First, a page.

SACRAMENTO — State Superintendent of Public Instruction Tom Torlakson announced that the State Board of Education has taken action to improve and update computer science education in California.
The board appointed 21 members to the Computer Science Standards Advisory Committee and approved guidelines for the development of new standards.
“These actions will modernize and upgrade computer science education in California,” Torlakson said. “Enhancing and expanding the teaching and learning of computer science will help California’s students succeed in a fiercely competitive environment while maintaining our state’s position as the global high-tech leader.”
The guidelines were recommended by the Instructional Quality Commission and are based on focus group meetings, public comment and updates for current state law. The committee members include math and science teachers, principals, university professors and business leaders. The committee will develop standards that provide guidance to local educational agencies.
The IQC, a panel of experts that advises the SBE on curriculum and instruction, will develop and recommend standards before August 2019. The standards must:
· Reflect industry trends
· Contain concepts that can be learned without the use of a computer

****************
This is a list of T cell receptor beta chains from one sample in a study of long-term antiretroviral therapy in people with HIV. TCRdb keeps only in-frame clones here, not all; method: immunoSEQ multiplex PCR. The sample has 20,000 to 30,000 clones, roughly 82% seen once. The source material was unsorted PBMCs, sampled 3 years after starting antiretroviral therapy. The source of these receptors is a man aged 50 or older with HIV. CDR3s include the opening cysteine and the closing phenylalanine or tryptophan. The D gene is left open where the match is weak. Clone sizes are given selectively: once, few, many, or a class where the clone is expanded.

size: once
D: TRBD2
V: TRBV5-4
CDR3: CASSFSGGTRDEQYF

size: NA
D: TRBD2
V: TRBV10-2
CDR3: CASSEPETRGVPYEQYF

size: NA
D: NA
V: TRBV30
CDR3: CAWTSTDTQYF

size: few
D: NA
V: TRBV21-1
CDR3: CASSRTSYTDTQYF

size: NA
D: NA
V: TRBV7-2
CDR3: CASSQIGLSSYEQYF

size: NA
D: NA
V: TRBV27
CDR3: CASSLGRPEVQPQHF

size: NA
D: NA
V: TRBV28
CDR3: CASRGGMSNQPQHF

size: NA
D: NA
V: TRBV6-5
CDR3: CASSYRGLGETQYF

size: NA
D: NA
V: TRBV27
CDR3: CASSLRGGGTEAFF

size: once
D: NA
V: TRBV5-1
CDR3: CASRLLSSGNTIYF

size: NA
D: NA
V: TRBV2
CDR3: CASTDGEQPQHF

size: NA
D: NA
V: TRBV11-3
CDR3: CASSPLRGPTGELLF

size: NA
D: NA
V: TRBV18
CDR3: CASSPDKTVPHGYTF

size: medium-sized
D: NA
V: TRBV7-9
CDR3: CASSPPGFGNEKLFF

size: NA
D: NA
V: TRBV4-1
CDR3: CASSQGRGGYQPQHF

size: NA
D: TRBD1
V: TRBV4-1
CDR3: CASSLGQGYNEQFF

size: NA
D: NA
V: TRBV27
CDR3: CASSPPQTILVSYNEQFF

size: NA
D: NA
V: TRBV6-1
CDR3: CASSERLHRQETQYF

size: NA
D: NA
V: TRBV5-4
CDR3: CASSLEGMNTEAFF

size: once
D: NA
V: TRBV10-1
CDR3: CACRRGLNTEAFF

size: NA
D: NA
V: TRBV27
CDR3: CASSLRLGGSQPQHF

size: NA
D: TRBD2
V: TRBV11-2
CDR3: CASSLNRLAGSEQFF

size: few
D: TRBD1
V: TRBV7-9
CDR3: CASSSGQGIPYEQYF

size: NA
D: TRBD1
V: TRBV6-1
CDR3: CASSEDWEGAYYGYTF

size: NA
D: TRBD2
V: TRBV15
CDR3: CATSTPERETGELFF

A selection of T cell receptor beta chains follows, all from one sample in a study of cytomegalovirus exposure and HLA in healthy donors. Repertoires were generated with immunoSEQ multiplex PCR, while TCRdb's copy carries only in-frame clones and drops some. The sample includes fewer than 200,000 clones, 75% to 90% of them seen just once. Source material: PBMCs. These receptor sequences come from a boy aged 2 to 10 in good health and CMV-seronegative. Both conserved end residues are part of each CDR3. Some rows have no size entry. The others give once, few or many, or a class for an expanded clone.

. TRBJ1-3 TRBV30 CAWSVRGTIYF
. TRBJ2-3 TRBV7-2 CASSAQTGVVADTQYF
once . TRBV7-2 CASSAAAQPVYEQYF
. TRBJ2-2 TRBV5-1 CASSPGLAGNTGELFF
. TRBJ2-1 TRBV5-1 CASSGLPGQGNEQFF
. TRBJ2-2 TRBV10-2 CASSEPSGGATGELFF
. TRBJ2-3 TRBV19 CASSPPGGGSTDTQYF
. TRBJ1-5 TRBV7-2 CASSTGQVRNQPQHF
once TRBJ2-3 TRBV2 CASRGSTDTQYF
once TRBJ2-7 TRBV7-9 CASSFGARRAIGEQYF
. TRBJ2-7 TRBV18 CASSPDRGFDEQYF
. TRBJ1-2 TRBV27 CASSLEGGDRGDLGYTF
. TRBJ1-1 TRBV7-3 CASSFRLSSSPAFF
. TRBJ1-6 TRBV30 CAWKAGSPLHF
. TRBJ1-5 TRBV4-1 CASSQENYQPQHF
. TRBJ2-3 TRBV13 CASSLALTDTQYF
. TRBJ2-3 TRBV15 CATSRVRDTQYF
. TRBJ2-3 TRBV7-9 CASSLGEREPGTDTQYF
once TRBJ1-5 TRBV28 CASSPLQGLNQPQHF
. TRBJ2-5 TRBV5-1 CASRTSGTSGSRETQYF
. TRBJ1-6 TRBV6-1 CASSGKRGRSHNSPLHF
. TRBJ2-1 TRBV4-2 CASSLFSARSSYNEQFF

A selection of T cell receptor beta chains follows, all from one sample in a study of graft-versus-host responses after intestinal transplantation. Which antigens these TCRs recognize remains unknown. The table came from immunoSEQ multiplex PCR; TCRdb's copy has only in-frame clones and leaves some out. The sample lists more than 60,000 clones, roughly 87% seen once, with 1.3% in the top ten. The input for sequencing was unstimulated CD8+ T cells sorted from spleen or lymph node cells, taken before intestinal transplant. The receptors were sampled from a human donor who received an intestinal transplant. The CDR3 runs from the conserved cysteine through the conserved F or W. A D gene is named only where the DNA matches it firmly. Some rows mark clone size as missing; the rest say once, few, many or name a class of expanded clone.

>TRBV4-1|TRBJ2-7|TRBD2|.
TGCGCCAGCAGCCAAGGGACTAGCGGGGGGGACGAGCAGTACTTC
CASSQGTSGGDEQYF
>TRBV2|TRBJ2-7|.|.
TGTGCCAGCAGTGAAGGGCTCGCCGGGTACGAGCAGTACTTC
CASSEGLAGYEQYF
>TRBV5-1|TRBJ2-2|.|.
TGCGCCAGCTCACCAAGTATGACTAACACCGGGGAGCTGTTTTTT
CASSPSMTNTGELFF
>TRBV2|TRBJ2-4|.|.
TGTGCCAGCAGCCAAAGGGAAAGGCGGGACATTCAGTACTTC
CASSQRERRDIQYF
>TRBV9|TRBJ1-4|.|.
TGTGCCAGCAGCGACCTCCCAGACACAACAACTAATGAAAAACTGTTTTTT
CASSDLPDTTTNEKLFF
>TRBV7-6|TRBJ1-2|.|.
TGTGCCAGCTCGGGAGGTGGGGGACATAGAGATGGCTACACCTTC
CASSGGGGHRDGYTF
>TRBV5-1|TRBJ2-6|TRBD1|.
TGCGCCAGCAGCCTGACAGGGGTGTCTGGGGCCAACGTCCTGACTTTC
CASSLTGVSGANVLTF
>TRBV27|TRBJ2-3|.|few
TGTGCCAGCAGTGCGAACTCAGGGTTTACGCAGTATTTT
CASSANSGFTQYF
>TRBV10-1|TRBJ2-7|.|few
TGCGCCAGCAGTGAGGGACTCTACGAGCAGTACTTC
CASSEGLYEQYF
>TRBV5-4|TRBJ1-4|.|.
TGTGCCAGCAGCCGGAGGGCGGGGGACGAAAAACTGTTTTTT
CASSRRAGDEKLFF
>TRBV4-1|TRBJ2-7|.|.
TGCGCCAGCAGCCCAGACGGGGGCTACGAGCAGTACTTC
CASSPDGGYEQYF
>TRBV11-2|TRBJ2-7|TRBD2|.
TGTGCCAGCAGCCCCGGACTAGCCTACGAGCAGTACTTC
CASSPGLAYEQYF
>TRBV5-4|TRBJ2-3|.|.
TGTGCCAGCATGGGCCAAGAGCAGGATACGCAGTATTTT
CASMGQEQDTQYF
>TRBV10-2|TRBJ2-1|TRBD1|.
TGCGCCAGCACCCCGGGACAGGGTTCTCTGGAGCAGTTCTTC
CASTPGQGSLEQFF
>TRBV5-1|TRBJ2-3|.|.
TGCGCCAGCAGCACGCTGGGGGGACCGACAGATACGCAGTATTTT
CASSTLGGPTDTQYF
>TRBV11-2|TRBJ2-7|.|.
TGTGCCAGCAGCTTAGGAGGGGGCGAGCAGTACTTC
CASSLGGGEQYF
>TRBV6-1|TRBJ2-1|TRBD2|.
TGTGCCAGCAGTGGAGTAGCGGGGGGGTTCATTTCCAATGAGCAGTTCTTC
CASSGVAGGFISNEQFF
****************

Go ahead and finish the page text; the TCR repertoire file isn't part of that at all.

· Focus on solving real-world problems
· Emphasize the artistic and creative nature of computer science.
Torlakson, who started his public service career as a high school science teacher, has placed a high priority on expanding and improving Science, Technology, Engineering and Math (STEM) education. He strongly promotes Next Generation Science Standards, which emphasize hands-on science learning, problem-solving and working in teams.
The public can comment on the proposed standards during two separate 60-day review periods next year.
Another initiative includes establishing the California Computer Science Strategic Implementation Advisory Panel. The panel will consider the best and most equitable ways of implementing the new standards, including how to expand the pool of computer science teachers, and will start work in March 2018.